Finally, as a result of how Bitcoins come into existence, the number of Bitcoins in circu­la­tion is perfectly knowable at any point in time. It is also certain that there will never be more than 21 million bitcoins — the supply is knowablycertainlyprovably scarce

Also, the authen­ticity of bitcoins is easy to deter­mine. You cannot pass off fake bitcoins, unlike a fake bill or coin, without easily and automat­i­cally being caught in the attempt to pass it off. 

While there are other purely scarce things and even those that are one-of-a-kind, those things are not indestruc­tibleunseize­able, easily verified for authen­ticity, or perfectly portable.  

Property that is Ideal as Money

When combined with these other features, Bitcoin’s scarcity and easy verifi­a­bility make it a type of property very well suited to be used as money. 

Bitcoin is perfect for exchanging for other things. And money, after all, is not the property you consume but the property you exchange for other property you intend to use in some fashion.

Responsibilities of Owning Bitcoin

Now, because of all of the above, owning this unique form of property comes with two special responsibilities. 

First, an owner of bitcoins must not lose their keys. If keys are lost while the Bitcoins remain, they can never be spent. No govern­ment or law enforce­ment agency can inter­vene to help. Lost keys cannot be recreated.

Second, an owner of Bitcoins must not let anyone else make a copy of the keys needed to spend their coins. If someone gets your keys, then they own your coins, and they can spend them. Once spent, coins cannot be unspent. There are no take-backs in Bitcoin. Bitcoin trans­ac­tions are irreversible.  

It is possible to hire a company to look after your Bitcoins for you. Many people do. But, if someone else is holding your bitcoins for you, they really own the Bitcoins according to Bitcoin’s unique rules.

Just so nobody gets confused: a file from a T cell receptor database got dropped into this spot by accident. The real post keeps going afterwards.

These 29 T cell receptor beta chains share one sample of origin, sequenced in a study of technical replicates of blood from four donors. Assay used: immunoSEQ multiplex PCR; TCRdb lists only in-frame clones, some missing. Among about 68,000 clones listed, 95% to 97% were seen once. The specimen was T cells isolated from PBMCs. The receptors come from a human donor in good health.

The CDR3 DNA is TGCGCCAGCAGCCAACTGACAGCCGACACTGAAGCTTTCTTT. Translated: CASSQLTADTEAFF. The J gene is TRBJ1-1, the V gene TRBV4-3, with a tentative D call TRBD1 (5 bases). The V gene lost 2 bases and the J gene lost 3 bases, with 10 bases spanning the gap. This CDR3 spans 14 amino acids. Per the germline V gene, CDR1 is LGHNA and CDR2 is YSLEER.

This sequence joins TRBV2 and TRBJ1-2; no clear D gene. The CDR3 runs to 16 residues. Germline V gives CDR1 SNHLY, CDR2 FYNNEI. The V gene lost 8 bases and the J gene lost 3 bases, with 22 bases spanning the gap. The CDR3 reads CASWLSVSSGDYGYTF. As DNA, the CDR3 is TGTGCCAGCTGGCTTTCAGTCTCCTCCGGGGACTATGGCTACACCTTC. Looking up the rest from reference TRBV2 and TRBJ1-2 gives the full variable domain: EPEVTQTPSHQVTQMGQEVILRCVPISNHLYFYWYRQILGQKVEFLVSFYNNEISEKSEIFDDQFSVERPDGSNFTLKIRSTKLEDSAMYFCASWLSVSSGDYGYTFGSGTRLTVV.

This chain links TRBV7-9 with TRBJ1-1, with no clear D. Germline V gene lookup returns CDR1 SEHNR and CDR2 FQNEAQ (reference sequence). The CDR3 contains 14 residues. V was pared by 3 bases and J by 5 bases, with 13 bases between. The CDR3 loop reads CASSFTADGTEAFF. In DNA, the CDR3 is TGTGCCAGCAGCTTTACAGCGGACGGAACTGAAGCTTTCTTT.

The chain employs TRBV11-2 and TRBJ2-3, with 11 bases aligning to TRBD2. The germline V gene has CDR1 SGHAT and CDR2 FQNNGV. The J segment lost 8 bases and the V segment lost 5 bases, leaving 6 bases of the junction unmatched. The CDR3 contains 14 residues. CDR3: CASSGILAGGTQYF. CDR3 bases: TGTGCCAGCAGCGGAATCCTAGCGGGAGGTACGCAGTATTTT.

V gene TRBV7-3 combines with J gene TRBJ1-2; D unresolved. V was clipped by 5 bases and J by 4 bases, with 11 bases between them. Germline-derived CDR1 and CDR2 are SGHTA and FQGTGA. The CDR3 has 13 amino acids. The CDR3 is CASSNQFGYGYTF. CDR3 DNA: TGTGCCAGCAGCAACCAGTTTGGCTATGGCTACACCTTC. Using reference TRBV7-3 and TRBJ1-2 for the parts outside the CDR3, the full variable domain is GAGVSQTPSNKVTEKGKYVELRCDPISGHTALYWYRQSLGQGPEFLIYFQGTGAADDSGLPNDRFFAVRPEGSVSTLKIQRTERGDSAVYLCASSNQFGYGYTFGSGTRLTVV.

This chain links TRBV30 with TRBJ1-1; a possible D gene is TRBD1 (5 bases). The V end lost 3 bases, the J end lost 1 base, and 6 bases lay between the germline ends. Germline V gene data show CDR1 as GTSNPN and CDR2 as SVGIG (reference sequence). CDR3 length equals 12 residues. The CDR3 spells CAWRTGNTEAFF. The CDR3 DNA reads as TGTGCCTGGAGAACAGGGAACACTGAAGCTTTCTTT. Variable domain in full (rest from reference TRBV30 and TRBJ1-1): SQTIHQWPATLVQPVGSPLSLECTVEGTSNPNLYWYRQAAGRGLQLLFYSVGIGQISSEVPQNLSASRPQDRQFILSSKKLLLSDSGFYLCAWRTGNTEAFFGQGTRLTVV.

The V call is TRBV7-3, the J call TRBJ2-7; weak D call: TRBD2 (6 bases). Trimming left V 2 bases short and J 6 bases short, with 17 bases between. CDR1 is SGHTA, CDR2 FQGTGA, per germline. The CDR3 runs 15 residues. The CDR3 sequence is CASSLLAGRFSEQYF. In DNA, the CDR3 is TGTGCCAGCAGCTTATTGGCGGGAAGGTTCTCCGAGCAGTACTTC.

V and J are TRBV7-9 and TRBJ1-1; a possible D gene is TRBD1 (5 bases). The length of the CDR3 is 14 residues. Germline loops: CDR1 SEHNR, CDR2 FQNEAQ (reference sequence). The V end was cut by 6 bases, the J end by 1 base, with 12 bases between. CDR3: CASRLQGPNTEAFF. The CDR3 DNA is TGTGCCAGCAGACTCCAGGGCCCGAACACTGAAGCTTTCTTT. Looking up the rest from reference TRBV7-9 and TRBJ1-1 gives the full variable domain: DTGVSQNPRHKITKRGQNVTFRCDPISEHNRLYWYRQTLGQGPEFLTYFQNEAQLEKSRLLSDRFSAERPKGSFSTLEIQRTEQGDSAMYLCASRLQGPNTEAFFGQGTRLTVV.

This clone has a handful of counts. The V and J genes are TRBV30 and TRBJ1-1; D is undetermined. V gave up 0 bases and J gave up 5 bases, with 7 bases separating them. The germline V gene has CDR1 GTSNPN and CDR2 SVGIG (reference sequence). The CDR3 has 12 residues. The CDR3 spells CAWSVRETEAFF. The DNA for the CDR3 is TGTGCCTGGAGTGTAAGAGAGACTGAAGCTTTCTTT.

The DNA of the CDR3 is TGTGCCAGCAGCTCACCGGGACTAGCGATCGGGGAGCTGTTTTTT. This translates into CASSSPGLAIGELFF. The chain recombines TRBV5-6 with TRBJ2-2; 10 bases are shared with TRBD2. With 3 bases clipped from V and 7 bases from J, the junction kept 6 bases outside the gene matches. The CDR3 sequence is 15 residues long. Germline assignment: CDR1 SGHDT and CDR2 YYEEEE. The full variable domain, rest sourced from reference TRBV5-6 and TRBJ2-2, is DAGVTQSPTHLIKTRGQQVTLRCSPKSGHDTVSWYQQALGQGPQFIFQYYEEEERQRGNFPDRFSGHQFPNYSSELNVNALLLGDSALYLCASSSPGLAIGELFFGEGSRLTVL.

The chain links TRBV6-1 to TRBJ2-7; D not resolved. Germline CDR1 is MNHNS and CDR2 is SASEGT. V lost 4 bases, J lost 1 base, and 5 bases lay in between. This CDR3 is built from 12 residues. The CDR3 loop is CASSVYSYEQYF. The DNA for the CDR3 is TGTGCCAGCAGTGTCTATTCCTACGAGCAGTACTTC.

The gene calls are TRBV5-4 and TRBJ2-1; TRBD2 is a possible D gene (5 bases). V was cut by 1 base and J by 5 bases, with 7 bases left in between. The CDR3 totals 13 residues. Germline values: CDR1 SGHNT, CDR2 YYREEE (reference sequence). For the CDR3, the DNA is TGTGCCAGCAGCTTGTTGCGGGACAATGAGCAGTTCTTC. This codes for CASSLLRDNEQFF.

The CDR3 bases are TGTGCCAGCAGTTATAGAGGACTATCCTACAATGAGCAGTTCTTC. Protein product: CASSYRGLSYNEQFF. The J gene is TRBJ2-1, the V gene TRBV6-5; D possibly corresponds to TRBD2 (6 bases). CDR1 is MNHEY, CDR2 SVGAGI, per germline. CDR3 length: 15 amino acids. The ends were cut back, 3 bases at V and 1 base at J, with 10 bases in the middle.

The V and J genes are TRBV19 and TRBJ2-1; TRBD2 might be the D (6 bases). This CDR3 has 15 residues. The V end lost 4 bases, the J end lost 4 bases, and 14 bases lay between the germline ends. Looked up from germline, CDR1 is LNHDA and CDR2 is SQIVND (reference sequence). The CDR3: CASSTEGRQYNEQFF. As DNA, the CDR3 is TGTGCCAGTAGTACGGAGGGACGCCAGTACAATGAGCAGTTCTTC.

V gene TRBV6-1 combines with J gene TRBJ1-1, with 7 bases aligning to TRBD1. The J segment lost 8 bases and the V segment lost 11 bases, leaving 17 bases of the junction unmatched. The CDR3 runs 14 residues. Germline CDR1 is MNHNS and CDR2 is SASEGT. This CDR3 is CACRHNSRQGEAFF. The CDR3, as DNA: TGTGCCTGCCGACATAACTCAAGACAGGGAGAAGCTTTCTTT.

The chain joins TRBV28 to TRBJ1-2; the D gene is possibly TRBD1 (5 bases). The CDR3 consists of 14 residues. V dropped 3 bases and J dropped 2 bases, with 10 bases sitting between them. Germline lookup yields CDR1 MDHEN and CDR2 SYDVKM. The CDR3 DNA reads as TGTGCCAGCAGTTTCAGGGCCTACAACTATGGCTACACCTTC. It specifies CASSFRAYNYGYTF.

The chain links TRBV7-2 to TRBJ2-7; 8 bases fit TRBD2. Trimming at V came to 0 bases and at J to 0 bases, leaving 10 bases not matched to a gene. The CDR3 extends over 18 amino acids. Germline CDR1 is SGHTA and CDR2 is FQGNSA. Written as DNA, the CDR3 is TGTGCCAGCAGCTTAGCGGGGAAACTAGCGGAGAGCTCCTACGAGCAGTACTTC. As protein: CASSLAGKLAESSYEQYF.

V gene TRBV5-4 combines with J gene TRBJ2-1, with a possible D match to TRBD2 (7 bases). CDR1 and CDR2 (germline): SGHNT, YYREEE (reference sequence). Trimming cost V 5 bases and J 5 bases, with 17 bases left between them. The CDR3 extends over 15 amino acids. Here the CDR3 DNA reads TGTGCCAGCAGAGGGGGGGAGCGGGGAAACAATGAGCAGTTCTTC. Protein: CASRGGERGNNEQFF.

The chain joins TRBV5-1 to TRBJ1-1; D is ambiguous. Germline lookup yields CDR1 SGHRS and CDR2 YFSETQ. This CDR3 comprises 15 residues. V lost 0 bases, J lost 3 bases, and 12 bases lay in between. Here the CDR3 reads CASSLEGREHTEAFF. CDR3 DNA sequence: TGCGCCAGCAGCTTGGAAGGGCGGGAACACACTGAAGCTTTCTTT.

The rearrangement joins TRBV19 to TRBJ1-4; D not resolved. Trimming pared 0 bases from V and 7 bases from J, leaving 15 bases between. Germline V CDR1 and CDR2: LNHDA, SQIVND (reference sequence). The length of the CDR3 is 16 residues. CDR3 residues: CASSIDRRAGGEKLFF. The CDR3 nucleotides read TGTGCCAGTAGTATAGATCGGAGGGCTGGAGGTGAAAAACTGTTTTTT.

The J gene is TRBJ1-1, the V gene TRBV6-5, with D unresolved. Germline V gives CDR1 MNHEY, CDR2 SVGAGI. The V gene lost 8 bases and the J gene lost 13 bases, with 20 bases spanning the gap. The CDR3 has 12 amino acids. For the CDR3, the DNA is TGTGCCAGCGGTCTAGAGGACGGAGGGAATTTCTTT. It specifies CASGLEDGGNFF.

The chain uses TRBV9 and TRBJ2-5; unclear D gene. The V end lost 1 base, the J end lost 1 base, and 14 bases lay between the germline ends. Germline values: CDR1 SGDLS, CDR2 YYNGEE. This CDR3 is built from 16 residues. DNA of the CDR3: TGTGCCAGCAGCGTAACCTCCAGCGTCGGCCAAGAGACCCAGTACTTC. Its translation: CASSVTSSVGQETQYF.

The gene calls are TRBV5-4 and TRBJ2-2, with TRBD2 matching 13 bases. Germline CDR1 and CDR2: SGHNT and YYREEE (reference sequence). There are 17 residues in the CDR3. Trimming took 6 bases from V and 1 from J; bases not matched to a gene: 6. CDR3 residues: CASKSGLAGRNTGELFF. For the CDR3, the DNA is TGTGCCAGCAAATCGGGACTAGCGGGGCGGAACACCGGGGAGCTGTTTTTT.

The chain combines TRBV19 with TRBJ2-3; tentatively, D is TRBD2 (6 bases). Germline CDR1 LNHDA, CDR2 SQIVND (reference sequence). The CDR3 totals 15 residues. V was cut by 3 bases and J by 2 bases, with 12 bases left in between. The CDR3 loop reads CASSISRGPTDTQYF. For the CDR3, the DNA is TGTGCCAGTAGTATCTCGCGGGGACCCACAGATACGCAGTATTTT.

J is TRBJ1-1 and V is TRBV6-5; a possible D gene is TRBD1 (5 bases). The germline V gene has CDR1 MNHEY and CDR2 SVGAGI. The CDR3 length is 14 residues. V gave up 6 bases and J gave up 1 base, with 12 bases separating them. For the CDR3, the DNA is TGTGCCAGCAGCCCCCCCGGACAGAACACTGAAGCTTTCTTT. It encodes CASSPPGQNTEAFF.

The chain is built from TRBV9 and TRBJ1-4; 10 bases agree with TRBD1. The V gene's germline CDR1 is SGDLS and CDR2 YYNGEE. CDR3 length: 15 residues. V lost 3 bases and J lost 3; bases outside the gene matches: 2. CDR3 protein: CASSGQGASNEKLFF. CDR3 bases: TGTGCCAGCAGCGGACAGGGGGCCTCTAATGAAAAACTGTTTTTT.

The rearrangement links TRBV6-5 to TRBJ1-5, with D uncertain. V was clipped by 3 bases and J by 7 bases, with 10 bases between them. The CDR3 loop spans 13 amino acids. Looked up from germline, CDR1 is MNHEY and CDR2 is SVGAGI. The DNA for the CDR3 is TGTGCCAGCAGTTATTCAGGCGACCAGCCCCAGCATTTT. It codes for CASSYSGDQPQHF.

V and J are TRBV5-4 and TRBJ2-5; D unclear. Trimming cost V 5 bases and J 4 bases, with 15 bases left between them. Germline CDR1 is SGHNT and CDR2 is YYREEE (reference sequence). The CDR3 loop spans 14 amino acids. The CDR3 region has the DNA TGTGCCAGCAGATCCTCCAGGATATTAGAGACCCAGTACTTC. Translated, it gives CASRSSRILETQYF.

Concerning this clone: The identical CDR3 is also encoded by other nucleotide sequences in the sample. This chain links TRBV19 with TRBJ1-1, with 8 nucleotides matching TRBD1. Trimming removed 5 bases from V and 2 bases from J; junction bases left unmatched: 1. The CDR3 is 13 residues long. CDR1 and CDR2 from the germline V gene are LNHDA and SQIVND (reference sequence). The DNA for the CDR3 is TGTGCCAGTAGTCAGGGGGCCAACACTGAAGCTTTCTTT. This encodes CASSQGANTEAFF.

What you own in that case is a legal contract with that company — a contract enforce­able by the law enforce­ment system of the juris­dic­tion in which they operate. This, then, as far as you’re concerned, is like all other forms of property owner­ship and you don’t benefit from nor do you take on the respon­si­bil­i­ties unique to bitcoin as property. 

Holding Bitcoin directly is a trust­less form of property owner­ship, but it comes with respon­si­bility.

Some firms make ‘partial’ custody avail­able where under certain condi­tions, they can produce one or several keys neces­sary to aid in moving your coins or all the neces­sary keys neces­sary to move your coins in case you pass away and want your heirs to be given the keys.


Bitcoin is property, but it has uniquepowerful, and respon­si­bility-requiring charac­ter­is­tics that no other form of property on Earth has. 

Use it wisely. 

Enjoy it responsibly. 

Tomer Strolight

Tomer Strolight

Tomer Strolight is Editor-in-Chief at Swan Bitcoin. He completed bachelors and masters degrees at Toronto’s Schulich School of Business. Tomer spent 25 years operating businesses in digital media and private equity before turning his attention full time to Bitcoin. Tomer wrote the book “Why Bitcoin?” a collection of 27 short articles each explaining a different facet of this revolutionary new monetary system. Tomer also wrote and narrated the short film “Bitcoin Is Generational Wealth”. He has appeared on many Bitcoin podcasts including What Bitcoin Did, The Stephan Livera Podcast, Bitcoin Rapid Fire, Twice Bitten, the Bitcoin Matrix and many more.